The Indianapolis Colts are bringing one veteran quarterback out of retirement.
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No, not that one.
The Colts agreed to terms Wednesday with Kerry Collins, making him the likely starter in case Peyton Manning isn’t healed completely from offseason neck surgery by the time the season begins Sept. 11 at Houston.
Not every player liked the move.
”We don’t even know him, we ain’t vanilla, man, we ain’t no simple offense,” receiver Reggie Wayne said. ”So for him to can come in here and be the starter, I don’t see it. I think that’s a step back.”
Colts coach Jim Caldwell wasn’t available to talk with reporters about Collins, but he struck a calm tone in a statement released by the team.
”He is a veteran quarterback who has started many games and he brings dimension and depth to the quarterback position, which will be helpful,” Caldwell said. ”He is familiar with our division and will make a great addition to our roster.”
Yet the move is another indication that Manning’s streak of 227 consecutive starts, including playoff games, is in serious jeopardy.
Manning had surgery May 23 to repair a nerve in his neck, and the recovery has gone slower than expected partially, Manning said, because he couldn’t work out with team trainers during the 4 1/2-month lockout.
On Saturday morning, Colts owner Jim Irsay wrote on Twitter that the Colts had to be prepared to play without Manning in the opener against the division-rival Texans. Later that day, Manning acknowledged he did not expect to play in the final two preseason games and that he would need the next two weeks just to get healthy.
Caldwell hasn’t said when he expects Manning to return to the field after signing a five-year, $90 million contract to stay in Indy last month.
”I think he laid out pretty well where he is, and that he is working extremely hard to try and get back as quickly as he possibly can,” Caldwell said Monday. ”He’s going to work hard at trying to get back and get ready, and he’s doing everything he can to do so.”
And if he’s not ready? Well, there’s Collins, who has played in 195 career games with Tennessee, New Orleans, the New York Giants, Oakland and Carolina before retiring in July.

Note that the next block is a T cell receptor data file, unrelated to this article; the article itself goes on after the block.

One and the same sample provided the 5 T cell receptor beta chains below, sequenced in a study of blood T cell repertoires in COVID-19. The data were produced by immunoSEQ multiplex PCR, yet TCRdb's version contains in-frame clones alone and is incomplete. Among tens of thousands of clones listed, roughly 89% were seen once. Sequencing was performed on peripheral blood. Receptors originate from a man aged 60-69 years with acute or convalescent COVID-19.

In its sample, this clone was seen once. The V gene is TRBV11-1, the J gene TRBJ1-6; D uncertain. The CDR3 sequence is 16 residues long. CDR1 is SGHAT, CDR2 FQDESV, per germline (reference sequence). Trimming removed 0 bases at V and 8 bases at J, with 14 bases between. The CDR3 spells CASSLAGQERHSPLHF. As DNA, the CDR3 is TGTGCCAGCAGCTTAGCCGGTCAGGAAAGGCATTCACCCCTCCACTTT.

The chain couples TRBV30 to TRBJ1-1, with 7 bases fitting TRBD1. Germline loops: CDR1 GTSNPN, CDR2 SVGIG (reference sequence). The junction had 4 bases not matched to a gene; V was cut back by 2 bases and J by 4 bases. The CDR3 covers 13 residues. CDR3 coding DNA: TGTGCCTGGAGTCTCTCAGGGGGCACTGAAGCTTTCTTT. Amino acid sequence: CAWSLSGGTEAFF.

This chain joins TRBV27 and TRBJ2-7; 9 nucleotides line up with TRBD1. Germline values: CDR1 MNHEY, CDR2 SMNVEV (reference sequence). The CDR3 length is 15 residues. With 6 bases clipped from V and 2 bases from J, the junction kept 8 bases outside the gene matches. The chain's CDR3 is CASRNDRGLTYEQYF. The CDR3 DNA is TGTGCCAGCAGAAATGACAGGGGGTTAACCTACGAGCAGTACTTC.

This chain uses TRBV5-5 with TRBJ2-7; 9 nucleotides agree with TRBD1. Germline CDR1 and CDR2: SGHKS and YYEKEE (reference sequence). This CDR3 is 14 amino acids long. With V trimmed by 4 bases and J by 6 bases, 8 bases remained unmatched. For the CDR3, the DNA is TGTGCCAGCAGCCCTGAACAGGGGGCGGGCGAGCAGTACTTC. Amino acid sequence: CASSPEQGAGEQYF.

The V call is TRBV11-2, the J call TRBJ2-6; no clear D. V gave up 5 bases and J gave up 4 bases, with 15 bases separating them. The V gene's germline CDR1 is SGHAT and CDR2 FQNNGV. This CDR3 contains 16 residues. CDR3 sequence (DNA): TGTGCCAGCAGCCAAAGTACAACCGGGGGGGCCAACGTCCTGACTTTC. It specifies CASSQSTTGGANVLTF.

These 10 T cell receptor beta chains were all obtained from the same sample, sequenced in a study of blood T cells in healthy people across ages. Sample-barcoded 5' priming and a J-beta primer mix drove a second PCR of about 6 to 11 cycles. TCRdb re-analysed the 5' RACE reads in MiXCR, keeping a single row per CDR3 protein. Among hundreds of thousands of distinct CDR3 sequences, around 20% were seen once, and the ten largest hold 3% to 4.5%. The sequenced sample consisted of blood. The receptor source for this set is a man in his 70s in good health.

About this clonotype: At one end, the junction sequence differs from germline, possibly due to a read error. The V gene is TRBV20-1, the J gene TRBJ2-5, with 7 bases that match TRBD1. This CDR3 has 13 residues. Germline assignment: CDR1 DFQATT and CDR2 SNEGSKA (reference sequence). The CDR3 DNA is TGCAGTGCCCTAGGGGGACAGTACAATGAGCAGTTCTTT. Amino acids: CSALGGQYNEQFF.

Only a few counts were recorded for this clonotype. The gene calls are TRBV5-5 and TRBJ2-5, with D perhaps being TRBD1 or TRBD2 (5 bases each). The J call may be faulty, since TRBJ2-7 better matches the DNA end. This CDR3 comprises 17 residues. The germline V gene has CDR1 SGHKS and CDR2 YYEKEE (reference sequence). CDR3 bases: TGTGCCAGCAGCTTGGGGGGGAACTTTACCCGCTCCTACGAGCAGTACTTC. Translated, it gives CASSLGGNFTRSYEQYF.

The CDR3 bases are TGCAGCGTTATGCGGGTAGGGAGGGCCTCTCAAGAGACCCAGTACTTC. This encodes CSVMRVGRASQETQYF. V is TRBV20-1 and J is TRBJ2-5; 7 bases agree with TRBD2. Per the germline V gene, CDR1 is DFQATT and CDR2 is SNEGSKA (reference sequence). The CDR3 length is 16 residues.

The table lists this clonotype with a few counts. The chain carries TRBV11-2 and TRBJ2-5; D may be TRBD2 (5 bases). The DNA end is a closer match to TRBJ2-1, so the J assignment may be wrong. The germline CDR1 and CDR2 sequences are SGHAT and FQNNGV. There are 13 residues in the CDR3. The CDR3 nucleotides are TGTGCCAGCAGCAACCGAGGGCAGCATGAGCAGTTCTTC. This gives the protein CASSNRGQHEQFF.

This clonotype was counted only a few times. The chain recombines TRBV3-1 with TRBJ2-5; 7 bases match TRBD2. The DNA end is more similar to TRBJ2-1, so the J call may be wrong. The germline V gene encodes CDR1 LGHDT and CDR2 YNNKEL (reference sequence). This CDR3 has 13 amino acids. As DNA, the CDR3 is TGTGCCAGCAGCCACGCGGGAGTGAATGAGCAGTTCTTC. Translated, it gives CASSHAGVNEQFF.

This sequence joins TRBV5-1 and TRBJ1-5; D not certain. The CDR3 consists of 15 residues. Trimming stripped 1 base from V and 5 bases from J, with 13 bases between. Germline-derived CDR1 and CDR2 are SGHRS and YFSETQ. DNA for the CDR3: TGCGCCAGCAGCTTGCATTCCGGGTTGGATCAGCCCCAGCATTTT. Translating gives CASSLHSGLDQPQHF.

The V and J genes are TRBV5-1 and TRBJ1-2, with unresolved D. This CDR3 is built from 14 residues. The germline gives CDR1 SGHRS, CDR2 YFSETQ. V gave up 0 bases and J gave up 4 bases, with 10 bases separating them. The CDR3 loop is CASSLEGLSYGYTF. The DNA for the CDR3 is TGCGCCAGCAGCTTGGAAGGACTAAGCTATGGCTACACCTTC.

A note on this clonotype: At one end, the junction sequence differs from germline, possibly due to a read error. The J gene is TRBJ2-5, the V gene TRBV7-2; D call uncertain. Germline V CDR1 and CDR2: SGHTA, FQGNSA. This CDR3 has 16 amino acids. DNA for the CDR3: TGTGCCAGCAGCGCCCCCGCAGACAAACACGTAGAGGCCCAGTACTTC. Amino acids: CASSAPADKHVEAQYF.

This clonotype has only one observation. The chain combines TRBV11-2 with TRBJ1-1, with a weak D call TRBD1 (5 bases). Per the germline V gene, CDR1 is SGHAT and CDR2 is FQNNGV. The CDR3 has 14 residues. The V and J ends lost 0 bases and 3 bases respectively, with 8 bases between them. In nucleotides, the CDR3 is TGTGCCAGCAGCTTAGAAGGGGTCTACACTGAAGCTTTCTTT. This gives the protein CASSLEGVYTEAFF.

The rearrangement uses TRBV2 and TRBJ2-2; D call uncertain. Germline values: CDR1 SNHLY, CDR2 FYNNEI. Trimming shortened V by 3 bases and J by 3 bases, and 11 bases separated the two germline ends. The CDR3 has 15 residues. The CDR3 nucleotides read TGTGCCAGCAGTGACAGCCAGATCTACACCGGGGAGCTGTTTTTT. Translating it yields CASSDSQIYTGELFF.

Collins has a career 55.8 completion percentage and has thrown for 40,441 yards, 206 touchdowns and 195 interceptions. As the starter, Collins has led his team to the playoffs four times, including a Super Bowl appearance with the Giants in the 2000 season.
Wayne, a five-time Pro Bowler and one of Manning’s favorite targets, has supported backup Curtis Painter. And while he called Collins ”a great guy,” he said he was worried about the Colts getting better.
”Who says Kerry’s going to be the starter?” Wayne said. ”Just because we bring him in doesn’t mean he’s the starter. He’s got to learn too, right? Unless they gave him a playbook months ago, he’s got to learn to.
”I don’t care who you are, I mean I’m not going to let anyone just come in here and just push someone (like Painter) aside like you’re that dog now, you know what I mean?” Wayne added.
Painter has started both preseason games this year, completing 8-of-16 passes for 95 yards with no touchdowns and one interception. In Friday night’s 16-3 loss to Washington, Painter managed only one first down and couldn’t get the offense past its 29 despite playing the entire first half.
He hasn’t played in a regular season game since 2009. Another backup, Dan Orlovsky, has played in 13 games in six NFL seasons, and the other quarterback on the roster is undrafted rookie Mike Hartline.
For his part, Painter doesn’t expect it to take Collins long to get up to speed.
”He’s a veteran guy, been around a while, I’m sure the terminology across the league isn’t too different,” Painter said. ”I expect he’ll come in and pick it up quite well.”
The good news is that Collins already has some familiarity with the Colts’ brain trust.
Indy vice chairman Bill Polian took Collins in the first round of the 1995 draft, No. 5 overall, when he was in charge of the Carolina Panthers. And Caldwell was Penn State’s passing game coordinator from 1988-92, during part of Collins’ college career.
Still, two huge questions remain.
How quickly can the 16-year veteran get up to speed in the Colts offense, which has traditionally relied on calls at the line of scrimmage? And did Collins rediscover his passion for the game in the past seven weeks?
”I have decided that while my desire to compete on Sundays is still and always will be there, my willingness to commit to the preparation necessary to play another season has waned to a level that I feel is no longer adequate to meet the demands of the position,” Collins said in announcing his retirement July 7.
Two weeks later, Collins said he had even considered retiring at the end of last season.
Irsay had tweeted to ask for suggestions about signing a veteran free agent and on Sunday said he was in Hattiesburg, Miss., stirring speculation that he might be trying to lure Brett Favre out of retirement (again). Instead, it was Collins.